The Shame and the Sorrow: Dutch-Amerindian Encounters in New Netherland

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University of Pennsylvania Press, 2006 - History - 332 pages

The Dutch, through the directors of the West India Company, purchased Manhattan Island in 1625. They had come to the New World as traders, not expecting to assume responsibility as the sovereign possessor of a conquered New Netherland. They did not intend to make war on the native peoples around Manhattan Island, but they did; they did not intend to help destroy native cultures, but they did; they intended to be overseas the tolerant, pluralistic, and antimilitaristic people they thought themselves to be--and in so many respects were--at home, but they were not.

For the Dutch intruders, establishing a settled presence away from the homeland meant the destabilization of the adventurers' values and self-regard. They found that the initially peaceful encounters with the indigenous people soon took on the alarming overtones of an insurgency as the influx of the Dutch led to a complete upheaval and eventual disintegration of the social and political worlds of the natives.

How are the Dutch to be judged? Donna Merwick, in The Shame and the Sorrow, asks this question. She points to a betrayal both of their own values and of the native peoples. She also directs us to the self-delusion of hegemonic control. Her work belongs alongside the best of today's postcolonial studies in the description of cross-cultural violence and subtle questioning of the nature of writing its history.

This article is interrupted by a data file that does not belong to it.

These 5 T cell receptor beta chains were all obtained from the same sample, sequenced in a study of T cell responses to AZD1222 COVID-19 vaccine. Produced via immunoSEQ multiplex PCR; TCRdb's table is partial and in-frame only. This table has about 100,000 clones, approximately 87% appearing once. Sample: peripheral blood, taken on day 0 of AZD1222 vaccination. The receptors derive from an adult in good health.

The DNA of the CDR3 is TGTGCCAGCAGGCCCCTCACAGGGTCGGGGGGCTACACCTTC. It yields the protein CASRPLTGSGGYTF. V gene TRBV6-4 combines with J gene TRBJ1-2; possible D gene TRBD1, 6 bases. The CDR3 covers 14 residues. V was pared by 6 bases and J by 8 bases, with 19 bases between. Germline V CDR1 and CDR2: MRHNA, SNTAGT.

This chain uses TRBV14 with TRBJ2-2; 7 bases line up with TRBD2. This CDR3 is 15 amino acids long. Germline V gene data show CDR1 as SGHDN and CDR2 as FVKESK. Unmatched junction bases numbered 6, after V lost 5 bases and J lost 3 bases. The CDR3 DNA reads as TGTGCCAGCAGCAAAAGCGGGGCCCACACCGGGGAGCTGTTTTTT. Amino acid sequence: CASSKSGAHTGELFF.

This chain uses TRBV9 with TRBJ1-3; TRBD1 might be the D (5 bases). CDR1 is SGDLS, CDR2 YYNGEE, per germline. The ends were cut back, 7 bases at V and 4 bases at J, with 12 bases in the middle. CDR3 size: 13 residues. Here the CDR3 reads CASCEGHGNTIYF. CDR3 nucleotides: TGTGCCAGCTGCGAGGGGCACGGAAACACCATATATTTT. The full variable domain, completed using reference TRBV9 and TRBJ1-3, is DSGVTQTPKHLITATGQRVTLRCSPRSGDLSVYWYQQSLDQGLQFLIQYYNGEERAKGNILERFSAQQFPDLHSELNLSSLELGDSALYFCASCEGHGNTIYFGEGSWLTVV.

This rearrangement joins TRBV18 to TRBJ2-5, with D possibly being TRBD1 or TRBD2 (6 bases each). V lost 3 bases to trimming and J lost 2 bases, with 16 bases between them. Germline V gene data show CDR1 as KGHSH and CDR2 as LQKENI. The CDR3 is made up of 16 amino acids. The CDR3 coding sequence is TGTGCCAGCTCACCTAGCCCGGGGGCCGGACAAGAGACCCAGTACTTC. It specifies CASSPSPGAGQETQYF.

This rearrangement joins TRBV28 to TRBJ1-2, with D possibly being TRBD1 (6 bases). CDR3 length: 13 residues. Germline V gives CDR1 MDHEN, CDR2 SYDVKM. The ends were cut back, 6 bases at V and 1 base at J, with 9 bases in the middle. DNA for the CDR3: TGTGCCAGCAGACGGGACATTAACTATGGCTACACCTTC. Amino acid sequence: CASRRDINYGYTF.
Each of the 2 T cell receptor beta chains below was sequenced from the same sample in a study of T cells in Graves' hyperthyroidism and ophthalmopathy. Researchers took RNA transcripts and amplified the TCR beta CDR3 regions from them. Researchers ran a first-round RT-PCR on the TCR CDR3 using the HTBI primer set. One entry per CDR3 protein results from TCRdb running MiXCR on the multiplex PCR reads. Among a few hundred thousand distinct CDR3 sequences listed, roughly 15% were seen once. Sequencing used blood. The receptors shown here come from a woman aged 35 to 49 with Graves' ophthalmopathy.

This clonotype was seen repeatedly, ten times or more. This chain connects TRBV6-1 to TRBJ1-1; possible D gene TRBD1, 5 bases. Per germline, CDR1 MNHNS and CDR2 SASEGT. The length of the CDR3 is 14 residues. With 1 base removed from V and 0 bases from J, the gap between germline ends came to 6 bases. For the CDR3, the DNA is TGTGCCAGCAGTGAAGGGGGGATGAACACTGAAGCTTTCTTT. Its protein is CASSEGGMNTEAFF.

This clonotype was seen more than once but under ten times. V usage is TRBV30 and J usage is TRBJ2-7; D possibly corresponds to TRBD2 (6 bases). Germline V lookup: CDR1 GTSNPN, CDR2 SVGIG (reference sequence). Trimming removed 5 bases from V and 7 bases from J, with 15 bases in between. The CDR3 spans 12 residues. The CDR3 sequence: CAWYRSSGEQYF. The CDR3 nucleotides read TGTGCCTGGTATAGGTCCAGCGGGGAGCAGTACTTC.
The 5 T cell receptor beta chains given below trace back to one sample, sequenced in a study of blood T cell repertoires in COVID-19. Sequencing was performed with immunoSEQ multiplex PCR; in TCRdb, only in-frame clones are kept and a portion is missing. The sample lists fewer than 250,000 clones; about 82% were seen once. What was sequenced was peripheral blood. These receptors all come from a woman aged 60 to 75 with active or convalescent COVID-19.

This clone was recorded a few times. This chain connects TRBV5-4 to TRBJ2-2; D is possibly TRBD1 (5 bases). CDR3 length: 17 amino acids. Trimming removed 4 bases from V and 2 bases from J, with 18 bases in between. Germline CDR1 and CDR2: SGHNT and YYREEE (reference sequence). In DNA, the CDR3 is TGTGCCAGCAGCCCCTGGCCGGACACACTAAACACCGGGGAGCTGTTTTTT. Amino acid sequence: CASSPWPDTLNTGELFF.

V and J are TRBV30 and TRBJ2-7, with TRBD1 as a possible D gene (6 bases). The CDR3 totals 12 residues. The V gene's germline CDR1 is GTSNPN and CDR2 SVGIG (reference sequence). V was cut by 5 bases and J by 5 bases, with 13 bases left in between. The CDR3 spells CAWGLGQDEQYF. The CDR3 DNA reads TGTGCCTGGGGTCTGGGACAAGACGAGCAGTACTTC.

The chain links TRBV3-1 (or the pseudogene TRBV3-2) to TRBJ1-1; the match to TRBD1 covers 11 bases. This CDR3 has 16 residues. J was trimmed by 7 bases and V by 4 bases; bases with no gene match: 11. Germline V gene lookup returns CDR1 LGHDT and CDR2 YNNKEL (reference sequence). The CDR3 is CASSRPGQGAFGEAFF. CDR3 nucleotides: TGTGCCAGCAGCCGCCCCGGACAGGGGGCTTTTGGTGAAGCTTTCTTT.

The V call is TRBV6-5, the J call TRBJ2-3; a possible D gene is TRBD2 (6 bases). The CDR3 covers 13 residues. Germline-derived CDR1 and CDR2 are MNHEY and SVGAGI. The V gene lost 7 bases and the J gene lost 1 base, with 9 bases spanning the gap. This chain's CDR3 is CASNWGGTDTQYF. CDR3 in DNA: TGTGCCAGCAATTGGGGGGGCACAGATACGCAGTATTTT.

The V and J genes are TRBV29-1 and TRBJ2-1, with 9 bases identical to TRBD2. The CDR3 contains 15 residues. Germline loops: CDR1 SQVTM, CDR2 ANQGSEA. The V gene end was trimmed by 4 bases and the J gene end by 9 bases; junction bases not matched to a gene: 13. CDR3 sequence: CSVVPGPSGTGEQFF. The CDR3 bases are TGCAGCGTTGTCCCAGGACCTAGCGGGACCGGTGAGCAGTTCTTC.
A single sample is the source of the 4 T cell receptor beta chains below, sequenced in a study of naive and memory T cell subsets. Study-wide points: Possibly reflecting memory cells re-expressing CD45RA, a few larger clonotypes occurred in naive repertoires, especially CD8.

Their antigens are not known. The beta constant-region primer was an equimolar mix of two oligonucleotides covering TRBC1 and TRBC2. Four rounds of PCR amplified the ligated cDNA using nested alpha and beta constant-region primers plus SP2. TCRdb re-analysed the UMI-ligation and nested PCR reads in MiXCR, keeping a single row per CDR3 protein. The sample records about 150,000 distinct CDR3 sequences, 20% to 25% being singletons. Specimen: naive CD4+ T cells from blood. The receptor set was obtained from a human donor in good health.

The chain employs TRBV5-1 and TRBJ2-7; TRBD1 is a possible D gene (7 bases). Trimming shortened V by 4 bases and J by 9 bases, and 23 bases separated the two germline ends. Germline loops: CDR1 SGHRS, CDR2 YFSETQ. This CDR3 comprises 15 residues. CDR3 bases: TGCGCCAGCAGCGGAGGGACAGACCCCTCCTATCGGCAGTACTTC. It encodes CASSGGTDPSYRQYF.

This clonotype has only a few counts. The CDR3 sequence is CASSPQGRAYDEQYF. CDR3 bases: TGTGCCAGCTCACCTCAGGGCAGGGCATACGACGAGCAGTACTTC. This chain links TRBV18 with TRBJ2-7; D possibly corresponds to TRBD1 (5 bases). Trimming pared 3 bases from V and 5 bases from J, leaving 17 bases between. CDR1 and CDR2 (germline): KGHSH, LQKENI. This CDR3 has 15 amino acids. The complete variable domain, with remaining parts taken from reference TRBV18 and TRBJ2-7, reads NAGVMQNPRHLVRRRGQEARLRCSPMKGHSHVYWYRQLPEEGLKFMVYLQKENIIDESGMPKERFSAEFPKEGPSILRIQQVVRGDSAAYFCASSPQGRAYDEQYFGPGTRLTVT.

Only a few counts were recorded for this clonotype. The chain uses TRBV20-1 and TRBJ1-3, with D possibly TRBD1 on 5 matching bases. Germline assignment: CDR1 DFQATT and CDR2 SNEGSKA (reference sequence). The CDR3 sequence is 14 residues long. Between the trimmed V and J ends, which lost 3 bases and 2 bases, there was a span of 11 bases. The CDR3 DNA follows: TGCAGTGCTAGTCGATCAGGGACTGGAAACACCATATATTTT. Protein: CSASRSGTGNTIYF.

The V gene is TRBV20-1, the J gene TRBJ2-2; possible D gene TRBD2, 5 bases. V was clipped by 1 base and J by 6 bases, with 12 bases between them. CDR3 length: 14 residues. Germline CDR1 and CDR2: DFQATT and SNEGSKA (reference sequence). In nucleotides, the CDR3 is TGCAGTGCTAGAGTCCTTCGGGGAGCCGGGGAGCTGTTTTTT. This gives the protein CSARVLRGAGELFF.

Contents

Alongshore Stories to Tell of the Virginias
9
The Island
24
Shared Beaches
33
The Quarterdeck and Trading Station
37
Natives and Strangers
48
Staying Alongshore
57
Sovereign People
61
Masters of Their Lands
77
The Indian War Given Words
151
The Wars Haunting
170
CrossColonization
181
Watchful Waiting
185
Alongshore Compromised
202
Considerations on a Just War
218
Final Logged Entries
235
Cultural Entanglement
239

Inland Drownings
87
Omens of a Tragedy Coming On
99
Bells of War
103
Only This and Nothing More
111
The Connecticut Valley The Strangers Ways of Violence
125
Deadly Encounter
133
The Indian War Seen
137
No Closure
252
Weighing Up
266
Notes
269
Bibliography
301
Index
319
Acknowledgments
331
Copyright

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Page 309 - The Life and Death of John of Barneveld, Advocate of Holland : with a View of the Primary Causes and Movements of "The Thirty Years
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About the author (2006)

Donna Merwick is Senior Fellow in the Department of History at the University of Melbourne, Long Term Visiting Fellow at Australian National University, and Adjunct Associate Professor in the Swinburne Institute for Social Research at the Swinburne University of Technology. She is the author of Stuyvesant Bound: An Essay on Loss Across Time, also available from University of Pennsylvania Press, and Death of a Notary: Conquest and Change in Colonial New York.

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